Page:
It takes cohones to shoot street


I love travel photography. I actually love the “travel” part more than the “photography” part, but I digress.

When I travel, I try to get slices of the scenery, the architecture, the culture, and the people. I can do a decent job on most of those categories, but the people photography aspect is my weakest part.

When I think of people photography, I think of street photography — taking photos of people who are going about doing their own thing and would rather be left alone than have their photo taken.

My problem is that I really don’t want to get into their faces to get the shot. More often than not, it’s because I like to keep myself intact as missing a limb makes life harder to live. Shoot people in the streets takes real cohones, and not to say I don’t have some, but sure not as much as this guy, Joel Meyerowitz. Check out this video from him on the art of street shooting and you’ll see that it sure isn’t easy. Did you see how close he got to people when he’s shooting them??! Of course, he has a much easier time because he has a small Leica compared to my big honking dSLR with 2.8 lens. What I’m carrying can practically be classified as a lethal weapon in the right hands. Yeah, Joel has it easy with that small camera…

When I’m traveling and shooting people, I tend to shoot from far away using a telephoto lens. As I said, it takes guts to shoot closeup.

Here’s one in the Pisac street market in Peru. I stood a far distance with my telephoto ready just for the right expression and timing to not have some tourist in the shot. Even though the vendors probably are more comfortable, some were still quite offended at having their photos taken by other people.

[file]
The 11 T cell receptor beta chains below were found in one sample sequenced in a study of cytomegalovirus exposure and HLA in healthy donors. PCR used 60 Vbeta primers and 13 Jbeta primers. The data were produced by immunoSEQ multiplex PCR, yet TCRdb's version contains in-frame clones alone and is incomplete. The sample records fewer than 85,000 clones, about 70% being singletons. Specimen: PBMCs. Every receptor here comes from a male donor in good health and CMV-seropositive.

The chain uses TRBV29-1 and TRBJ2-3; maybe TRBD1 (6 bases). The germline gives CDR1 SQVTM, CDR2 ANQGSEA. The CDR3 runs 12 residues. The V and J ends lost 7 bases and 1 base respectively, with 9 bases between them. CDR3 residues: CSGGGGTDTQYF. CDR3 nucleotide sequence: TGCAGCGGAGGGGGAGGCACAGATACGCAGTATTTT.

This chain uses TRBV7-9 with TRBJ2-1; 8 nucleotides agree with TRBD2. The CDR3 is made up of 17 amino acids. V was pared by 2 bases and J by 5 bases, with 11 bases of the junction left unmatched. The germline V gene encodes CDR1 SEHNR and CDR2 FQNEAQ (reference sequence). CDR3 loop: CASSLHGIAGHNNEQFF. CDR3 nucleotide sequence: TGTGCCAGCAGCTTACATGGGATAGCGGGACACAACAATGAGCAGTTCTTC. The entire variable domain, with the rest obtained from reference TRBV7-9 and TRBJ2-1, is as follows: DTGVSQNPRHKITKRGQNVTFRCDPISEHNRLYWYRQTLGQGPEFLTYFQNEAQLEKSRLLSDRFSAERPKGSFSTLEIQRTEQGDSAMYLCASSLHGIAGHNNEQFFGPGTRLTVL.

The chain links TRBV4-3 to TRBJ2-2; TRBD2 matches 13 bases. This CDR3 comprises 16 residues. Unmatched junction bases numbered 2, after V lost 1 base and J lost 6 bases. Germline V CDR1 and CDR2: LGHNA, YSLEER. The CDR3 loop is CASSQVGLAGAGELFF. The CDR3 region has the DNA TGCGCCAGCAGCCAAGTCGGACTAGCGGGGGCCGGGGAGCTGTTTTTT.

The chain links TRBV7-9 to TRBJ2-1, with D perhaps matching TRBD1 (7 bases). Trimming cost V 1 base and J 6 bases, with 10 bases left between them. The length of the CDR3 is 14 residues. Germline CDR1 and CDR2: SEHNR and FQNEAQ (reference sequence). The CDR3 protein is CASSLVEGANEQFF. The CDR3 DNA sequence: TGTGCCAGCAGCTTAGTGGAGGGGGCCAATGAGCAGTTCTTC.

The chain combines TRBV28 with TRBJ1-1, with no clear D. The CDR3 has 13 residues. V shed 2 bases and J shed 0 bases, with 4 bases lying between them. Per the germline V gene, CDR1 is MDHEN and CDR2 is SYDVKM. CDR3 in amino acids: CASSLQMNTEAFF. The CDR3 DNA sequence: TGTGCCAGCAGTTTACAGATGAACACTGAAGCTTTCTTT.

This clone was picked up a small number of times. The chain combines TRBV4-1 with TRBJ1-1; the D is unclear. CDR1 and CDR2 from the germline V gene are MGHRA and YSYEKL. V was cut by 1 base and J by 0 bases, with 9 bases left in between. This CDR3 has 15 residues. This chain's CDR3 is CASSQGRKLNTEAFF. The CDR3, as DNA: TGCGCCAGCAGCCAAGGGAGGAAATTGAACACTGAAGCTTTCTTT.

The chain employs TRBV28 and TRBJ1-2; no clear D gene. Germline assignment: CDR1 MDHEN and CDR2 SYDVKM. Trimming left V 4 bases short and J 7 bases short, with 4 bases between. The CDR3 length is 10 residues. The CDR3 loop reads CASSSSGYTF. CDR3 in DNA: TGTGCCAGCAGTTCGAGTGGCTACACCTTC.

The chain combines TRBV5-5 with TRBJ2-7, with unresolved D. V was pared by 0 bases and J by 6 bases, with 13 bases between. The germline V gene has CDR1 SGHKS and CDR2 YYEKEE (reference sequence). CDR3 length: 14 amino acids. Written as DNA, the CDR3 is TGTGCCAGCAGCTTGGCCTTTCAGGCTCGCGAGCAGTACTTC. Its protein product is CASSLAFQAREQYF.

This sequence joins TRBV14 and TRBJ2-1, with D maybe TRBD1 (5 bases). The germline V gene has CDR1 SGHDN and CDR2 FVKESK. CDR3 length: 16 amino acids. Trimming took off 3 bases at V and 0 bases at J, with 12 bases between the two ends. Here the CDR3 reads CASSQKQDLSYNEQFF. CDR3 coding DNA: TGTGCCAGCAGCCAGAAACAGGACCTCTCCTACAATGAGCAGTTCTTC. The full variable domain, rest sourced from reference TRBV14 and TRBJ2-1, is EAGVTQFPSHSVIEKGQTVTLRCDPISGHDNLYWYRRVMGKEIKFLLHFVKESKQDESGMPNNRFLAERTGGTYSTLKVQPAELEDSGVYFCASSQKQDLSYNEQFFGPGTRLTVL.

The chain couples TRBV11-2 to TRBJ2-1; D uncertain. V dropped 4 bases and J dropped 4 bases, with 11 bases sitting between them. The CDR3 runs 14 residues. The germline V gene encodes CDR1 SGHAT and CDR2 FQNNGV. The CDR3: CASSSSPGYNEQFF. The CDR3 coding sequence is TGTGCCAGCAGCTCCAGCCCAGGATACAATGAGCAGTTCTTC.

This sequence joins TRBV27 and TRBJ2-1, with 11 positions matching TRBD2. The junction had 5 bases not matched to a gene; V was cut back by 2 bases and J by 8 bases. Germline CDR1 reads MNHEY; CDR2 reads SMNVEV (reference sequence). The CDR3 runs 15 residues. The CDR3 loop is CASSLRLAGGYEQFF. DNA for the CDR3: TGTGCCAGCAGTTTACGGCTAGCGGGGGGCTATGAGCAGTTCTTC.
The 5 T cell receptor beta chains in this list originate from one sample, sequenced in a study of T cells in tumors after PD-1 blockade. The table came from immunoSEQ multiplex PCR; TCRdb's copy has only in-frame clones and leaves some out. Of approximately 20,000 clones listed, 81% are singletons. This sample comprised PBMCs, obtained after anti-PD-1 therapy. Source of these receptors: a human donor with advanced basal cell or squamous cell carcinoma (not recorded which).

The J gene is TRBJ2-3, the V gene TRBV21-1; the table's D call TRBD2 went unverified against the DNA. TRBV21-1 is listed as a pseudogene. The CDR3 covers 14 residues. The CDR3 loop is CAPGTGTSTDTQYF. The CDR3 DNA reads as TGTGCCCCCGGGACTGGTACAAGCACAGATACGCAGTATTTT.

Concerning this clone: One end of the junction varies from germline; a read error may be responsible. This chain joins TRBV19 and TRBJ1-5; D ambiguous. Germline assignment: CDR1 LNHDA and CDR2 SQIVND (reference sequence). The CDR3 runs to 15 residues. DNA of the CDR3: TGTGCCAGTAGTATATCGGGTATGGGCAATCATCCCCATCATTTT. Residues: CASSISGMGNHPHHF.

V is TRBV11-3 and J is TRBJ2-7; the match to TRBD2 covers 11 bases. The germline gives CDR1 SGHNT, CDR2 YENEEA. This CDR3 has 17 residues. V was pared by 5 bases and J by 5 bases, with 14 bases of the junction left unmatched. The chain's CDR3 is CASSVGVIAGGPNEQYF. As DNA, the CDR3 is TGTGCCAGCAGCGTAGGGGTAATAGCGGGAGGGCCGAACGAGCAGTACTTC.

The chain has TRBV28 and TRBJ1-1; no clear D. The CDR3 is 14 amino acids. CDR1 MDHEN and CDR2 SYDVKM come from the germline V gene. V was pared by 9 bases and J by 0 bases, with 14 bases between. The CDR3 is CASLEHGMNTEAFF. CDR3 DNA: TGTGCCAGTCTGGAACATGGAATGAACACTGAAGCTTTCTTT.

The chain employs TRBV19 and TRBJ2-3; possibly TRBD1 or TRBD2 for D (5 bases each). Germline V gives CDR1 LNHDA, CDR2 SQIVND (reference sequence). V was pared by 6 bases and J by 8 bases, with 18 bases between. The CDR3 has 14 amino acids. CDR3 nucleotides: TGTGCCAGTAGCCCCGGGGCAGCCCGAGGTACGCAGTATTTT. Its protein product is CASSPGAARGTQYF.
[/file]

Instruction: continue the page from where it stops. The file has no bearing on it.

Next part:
Rug seller in Pisac market

Rug seller in Pisac market

Here’s another one of a kebab seller in Jerusalem, Israel. In this case, because I ate there, it was easier to get up close and practically in the vendor’s way to get the shot.

Kebab seller in Jerusalem

Kebab seller in Jerusalem

Here’s one more of a hotdog guy in Noo Yawk city. Just as I snapped the shot at close range, he looked up and smiled. Wheew! That was close…

Hotdog street vendor in New York City

Hotdog street vendor in New York City

Here’s another one from Peru. This time on the streets of Lima. I gathered my courage here and asked the veg seller if I could take his photo, and he gladly obliged. The only problem with doing this is that it’s a little more posed. Of course, I could’ve just waved after my shot, but keep shooting after the first shot to get more natural behaviors. This time I didn’t, however.

Lima vegetable vendor

Lima vegetable vendor

Generally, I’d say that I don’t think I have that much to fear in taking photos of others, but there’s still that discomfort on possibly getting an unexpected, or hostile, reaction. Of course, there’s a difference between shooting where tourists are expected to be taking photos vs. shooting in the middle of the sidewalk like Joel in the video.

I’m still working at this, and I have no idea how Art Wolfe or Steve McCurry can get such great people shots. Do they pay the subjects before taking the photos? Some seemed posed, but are they?

If you have a story or a technique when you shoot people or street, why not share it below?



2 Responses to “It takes cohones to shoot street”

  1. You’ve got some nice shots despite your worry.

    I find the best way to take street shots is to walk around with the camera in my hand, down by my side. I wait for a “decisive moment”, lift the camera to my eye and take the shot straight away.

    I think that even if the person looks into the camera it can still be a good shot as the questioning look adds interest to the shot.

    • 2 TopL

      Hi Razz, that’s what I try to do too. It’s that glare after that I’m still trying to get pass :-).

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